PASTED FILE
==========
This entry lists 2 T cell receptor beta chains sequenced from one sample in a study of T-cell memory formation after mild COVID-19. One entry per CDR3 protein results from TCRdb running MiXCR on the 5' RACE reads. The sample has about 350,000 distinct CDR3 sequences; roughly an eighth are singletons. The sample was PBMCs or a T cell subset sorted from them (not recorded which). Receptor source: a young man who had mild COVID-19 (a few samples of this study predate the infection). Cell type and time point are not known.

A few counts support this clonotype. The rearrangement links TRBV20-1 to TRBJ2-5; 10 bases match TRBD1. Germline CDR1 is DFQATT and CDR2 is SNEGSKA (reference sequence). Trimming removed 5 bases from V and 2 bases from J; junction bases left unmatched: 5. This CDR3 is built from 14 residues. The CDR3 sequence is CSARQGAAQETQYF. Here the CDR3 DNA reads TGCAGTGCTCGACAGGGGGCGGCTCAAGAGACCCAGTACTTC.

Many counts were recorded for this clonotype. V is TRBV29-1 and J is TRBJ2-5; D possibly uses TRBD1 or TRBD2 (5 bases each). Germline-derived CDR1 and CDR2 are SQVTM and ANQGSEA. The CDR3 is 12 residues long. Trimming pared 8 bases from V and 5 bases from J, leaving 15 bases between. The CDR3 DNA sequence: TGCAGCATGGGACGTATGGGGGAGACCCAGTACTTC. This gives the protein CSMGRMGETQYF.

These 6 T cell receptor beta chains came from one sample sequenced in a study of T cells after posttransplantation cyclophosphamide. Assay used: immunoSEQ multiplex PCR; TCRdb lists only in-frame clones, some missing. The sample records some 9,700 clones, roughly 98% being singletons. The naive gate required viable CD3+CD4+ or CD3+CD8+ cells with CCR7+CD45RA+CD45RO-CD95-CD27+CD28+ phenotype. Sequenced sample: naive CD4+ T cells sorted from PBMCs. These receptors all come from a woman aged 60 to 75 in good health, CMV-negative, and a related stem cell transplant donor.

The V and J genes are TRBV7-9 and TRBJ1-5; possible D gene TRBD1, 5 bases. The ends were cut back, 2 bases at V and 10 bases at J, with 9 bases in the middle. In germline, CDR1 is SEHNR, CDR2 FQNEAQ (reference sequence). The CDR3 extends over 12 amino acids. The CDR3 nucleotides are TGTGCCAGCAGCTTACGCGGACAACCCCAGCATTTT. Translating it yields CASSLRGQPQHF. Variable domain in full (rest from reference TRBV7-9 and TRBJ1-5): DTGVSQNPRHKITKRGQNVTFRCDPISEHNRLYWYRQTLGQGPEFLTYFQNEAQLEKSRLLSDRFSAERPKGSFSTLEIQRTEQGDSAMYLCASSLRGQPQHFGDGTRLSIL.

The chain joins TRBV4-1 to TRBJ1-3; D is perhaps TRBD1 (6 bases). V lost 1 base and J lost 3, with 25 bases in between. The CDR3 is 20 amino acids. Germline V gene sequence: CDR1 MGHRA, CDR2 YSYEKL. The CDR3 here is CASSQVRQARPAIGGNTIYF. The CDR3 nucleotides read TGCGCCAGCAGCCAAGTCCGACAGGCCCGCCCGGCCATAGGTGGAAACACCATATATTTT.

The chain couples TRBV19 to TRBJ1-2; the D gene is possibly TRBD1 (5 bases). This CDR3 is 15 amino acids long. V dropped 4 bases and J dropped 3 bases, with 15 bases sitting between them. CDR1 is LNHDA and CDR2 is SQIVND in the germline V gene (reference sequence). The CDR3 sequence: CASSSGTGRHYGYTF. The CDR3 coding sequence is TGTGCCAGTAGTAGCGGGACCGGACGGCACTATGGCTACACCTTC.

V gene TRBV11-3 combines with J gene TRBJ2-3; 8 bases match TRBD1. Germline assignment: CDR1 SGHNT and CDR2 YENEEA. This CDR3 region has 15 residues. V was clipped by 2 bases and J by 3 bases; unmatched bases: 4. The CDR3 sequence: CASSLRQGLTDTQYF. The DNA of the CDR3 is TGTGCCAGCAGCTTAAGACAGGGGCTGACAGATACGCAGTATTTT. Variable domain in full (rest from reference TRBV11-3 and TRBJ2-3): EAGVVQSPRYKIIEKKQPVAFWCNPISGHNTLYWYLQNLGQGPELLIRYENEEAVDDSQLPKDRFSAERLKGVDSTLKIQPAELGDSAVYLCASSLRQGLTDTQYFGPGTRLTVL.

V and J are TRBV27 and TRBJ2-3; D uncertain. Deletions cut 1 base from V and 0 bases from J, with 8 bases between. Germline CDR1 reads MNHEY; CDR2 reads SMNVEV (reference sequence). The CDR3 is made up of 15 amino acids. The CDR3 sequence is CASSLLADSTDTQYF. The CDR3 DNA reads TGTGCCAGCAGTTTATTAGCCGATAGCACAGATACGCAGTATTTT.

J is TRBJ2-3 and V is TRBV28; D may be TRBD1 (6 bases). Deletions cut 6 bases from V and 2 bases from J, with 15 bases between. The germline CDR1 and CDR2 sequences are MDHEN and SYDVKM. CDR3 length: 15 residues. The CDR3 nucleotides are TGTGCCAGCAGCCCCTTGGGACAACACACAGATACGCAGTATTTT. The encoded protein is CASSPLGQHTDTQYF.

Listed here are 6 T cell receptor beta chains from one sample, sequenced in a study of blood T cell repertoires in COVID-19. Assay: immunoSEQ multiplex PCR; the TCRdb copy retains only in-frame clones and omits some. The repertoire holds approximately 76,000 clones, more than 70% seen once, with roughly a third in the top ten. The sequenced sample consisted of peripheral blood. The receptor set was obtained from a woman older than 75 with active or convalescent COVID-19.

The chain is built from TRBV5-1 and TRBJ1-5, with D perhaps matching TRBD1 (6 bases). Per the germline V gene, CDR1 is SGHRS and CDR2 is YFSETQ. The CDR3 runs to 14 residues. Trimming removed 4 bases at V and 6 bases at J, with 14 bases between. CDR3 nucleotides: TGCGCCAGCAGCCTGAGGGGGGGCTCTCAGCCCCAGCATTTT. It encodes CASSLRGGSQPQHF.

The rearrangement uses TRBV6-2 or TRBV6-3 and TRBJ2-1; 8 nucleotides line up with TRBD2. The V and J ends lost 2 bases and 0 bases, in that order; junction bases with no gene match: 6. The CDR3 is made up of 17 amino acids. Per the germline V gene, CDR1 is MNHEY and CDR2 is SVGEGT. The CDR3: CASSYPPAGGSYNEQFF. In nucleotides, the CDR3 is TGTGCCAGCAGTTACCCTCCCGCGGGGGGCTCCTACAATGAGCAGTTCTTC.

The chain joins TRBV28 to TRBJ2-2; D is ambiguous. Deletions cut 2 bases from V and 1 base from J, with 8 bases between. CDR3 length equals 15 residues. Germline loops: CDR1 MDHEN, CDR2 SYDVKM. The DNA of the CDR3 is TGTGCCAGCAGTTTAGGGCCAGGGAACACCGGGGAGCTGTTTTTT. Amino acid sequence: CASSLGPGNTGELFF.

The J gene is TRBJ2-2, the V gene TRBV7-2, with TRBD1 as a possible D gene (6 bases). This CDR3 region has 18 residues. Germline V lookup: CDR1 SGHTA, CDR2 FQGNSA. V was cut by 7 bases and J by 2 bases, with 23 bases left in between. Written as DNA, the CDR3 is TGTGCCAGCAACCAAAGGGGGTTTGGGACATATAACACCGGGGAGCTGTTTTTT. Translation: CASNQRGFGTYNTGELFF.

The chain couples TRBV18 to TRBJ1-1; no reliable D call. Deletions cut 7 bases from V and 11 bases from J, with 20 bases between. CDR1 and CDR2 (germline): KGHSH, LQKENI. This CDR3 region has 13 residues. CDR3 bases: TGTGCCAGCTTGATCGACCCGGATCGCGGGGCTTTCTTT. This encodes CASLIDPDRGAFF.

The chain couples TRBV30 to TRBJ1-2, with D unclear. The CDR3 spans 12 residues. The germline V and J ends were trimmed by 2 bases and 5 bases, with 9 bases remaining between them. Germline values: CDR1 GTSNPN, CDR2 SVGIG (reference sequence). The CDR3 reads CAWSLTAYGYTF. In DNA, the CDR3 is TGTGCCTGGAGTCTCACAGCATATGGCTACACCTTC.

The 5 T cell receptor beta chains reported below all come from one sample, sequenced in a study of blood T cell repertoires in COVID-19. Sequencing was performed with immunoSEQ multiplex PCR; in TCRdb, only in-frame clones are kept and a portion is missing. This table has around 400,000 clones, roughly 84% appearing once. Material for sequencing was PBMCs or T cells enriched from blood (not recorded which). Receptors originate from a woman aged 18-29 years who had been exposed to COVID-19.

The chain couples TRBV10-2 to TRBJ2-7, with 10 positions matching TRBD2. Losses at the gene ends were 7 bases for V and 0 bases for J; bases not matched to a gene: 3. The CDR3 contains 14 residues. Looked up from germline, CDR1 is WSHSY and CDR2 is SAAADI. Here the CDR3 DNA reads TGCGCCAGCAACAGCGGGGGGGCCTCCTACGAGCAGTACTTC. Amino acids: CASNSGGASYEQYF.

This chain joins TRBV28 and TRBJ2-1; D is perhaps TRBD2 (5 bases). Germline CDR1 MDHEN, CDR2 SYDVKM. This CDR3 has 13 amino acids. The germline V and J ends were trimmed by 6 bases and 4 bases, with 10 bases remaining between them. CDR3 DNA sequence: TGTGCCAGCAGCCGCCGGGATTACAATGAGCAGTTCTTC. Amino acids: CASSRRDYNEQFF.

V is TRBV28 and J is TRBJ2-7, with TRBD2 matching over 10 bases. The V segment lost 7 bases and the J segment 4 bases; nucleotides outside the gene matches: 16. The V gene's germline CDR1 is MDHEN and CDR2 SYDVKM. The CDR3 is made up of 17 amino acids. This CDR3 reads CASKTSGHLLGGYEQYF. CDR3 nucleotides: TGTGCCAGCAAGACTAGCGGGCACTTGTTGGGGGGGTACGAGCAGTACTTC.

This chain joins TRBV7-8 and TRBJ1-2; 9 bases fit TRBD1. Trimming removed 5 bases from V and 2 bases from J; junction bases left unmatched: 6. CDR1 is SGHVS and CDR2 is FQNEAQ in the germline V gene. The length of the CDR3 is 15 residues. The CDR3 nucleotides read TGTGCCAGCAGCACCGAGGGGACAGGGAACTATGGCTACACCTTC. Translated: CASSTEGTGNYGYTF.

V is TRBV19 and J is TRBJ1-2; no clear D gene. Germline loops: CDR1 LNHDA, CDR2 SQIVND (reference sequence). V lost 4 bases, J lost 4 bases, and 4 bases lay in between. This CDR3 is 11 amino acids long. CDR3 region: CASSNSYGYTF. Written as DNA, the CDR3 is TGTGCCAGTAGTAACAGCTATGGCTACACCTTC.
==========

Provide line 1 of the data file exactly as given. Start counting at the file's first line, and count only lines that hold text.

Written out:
This entry lists 2 T cell receptor beta chains sequenced from one sample in a study of T-cell memory formation after mild COVID-19. One entry per CDR3 protein results from TCRdb running MiXCR on the 5' RACE reads. The sample has about 350,000 distinct CDR3 sequences; roughly an eighth are singletons. The sample was PBMCs or a T cell subset sorted from them (not recorded which). Receptor source: a young man who had mild COVID-19 (a few samples of this study predate the infection). Cell type and time point are not known.